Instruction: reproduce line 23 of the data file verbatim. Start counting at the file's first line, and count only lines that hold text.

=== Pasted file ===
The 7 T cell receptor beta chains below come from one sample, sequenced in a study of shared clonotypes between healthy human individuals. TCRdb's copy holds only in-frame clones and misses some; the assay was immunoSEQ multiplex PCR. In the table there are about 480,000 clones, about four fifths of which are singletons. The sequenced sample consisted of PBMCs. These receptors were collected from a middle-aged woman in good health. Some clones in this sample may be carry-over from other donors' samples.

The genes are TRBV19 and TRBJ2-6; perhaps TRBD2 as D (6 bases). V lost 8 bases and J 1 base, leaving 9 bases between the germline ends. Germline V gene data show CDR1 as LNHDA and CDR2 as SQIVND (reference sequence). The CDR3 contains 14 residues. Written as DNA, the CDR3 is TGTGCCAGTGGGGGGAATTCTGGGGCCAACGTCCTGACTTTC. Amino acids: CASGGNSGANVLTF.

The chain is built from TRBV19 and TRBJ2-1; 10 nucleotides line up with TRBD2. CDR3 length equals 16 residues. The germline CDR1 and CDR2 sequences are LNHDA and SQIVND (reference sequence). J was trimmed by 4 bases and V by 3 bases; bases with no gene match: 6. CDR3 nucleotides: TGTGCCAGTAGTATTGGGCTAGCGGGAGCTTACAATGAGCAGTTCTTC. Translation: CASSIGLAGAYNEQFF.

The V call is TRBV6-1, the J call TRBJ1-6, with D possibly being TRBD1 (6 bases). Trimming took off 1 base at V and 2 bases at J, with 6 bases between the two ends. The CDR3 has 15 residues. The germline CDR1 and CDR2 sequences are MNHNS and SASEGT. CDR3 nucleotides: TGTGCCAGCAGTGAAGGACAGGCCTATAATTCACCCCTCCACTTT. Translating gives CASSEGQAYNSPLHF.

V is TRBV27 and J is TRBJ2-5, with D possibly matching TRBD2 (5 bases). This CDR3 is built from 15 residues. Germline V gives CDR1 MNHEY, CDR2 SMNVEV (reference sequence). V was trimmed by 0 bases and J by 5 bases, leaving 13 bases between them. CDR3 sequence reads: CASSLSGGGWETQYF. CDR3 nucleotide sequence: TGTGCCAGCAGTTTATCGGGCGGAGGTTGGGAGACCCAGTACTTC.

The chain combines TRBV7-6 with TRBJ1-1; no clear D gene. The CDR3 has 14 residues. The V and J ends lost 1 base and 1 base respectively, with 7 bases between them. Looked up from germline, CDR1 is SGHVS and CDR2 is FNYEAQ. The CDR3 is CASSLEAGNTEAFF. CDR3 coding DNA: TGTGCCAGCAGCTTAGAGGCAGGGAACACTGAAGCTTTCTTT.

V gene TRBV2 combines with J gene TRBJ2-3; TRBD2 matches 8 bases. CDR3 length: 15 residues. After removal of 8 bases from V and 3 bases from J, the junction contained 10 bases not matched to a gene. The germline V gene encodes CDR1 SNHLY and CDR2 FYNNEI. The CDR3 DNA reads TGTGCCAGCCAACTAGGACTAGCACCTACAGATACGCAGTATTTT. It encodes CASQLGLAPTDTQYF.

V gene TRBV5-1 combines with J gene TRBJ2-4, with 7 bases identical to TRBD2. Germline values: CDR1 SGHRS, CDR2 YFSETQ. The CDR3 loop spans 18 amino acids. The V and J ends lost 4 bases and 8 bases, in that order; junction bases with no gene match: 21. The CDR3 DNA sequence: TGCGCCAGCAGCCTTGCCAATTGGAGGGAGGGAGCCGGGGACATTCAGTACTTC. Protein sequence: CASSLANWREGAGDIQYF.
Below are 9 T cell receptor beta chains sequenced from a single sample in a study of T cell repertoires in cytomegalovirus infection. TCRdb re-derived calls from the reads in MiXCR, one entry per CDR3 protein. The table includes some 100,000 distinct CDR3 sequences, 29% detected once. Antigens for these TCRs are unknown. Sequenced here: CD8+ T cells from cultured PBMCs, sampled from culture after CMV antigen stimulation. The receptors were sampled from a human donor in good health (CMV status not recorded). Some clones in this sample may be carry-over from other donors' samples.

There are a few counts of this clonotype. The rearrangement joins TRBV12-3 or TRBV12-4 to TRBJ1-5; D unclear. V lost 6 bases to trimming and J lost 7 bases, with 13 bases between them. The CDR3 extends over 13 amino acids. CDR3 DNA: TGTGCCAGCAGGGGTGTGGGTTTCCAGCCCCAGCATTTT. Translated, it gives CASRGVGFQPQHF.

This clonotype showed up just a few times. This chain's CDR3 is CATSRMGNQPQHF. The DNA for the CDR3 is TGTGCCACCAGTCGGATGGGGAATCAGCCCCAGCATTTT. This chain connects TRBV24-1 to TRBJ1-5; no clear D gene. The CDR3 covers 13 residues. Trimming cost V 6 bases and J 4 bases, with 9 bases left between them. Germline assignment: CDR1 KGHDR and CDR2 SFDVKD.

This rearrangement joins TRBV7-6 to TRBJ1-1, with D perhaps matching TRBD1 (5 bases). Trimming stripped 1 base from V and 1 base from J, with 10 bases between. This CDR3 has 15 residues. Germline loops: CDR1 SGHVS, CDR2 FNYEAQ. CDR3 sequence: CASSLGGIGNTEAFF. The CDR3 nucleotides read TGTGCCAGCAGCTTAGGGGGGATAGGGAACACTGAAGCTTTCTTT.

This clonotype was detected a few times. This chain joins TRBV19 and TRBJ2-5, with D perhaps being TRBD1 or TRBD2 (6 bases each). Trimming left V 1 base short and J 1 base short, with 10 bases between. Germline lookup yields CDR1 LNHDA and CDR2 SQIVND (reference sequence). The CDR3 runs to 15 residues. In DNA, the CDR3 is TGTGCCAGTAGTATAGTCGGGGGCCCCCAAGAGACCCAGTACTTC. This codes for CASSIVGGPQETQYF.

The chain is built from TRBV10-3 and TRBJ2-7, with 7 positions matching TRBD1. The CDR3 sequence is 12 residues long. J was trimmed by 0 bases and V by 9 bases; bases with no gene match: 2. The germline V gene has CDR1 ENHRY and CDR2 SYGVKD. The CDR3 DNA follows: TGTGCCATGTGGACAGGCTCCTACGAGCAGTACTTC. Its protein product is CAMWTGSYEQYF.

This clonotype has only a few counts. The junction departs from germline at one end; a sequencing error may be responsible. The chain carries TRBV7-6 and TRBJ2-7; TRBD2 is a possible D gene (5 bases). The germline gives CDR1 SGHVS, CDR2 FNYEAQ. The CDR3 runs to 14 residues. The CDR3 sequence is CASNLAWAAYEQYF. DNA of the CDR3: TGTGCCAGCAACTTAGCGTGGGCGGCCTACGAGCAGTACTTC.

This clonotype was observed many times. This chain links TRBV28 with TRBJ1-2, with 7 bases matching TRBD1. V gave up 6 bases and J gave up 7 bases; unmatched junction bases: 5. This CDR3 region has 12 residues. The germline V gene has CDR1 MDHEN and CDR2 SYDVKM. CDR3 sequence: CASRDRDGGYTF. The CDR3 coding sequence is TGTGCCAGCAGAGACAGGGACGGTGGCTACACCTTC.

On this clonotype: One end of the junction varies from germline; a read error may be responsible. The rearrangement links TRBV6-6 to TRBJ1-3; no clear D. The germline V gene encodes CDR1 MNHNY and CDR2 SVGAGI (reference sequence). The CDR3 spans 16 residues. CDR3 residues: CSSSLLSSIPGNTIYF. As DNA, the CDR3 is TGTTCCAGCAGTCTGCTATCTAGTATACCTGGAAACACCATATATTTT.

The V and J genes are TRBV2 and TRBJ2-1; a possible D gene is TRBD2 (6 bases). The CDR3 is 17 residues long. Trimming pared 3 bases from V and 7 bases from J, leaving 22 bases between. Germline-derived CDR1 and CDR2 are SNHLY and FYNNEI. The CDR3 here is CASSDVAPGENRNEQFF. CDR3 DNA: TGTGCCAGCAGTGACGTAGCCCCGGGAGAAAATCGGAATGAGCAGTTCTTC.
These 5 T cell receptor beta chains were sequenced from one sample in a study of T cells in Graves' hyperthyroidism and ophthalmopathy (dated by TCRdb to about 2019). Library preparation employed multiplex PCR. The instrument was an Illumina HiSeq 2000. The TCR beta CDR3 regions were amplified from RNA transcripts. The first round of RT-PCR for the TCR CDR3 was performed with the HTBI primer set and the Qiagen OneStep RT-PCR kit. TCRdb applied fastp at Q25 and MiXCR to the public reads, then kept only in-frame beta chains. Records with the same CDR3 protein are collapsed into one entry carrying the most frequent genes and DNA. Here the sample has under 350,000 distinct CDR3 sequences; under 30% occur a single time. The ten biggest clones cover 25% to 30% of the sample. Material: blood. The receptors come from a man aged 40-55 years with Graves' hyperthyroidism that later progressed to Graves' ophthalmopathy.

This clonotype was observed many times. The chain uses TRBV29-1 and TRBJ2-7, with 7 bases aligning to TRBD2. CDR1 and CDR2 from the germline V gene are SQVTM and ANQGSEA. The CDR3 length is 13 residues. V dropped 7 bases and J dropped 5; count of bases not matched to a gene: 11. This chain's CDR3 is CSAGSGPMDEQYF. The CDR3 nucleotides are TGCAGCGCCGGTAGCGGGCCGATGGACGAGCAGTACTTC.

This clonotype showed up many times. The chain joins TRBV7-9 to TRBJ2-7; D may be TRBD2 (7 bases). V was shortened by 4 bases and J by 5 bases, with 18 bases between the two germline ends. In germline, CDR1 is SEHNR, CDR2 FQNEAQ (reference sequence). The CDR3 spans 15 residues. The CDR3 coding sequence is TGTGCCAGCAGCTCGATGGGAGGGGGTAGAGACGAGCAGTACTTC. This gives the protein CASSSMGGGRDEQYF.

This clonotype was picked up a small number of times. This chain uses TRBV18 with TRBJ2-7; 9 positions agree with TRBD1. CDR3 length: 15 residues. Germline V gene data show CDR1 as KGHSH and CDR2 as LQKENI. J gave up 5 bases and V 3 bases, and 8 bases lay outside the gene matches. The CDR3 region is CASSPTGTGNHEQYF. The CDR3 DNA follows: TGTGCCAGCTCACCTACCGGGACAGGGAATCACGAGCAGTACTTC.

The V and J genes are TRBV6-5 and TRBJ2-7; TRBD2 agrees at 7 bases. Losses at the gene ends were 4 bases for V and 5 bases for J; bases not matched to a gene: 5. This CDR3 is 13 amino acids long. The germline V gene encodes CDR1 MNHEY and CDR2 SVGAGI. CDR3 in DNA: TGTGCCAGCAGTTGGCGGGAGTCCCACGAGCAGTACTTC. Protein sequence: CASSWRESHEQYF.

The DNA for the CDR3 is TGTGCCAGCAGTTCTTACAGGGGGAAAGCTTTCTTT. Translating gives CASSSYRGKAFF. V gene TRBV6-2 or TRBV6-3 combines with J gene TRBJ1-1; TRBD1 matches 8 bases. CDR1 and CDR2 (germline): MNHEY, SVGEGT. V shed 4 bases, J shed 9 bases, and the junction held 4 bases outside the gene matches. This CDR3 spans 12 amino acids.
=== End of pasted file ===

The V and J genes are TRBV6-5 and TRBJ2-7; TRBD2 agrees at 7 bases. Losses at the gene ends were 4 bases for V and 5 bases for J; bases not matched to a gene: 5. This CDR3 is 13 amino acids long. The germline V gene encodes CDR1 MNHEY and CDR2 SVGAGI. CDR3 in DNA: TGTGCCAGCAGTTGGCGGGAGTCCCACGAGCAGTACTTC. Protein sequence: CASSWRESHEQYF.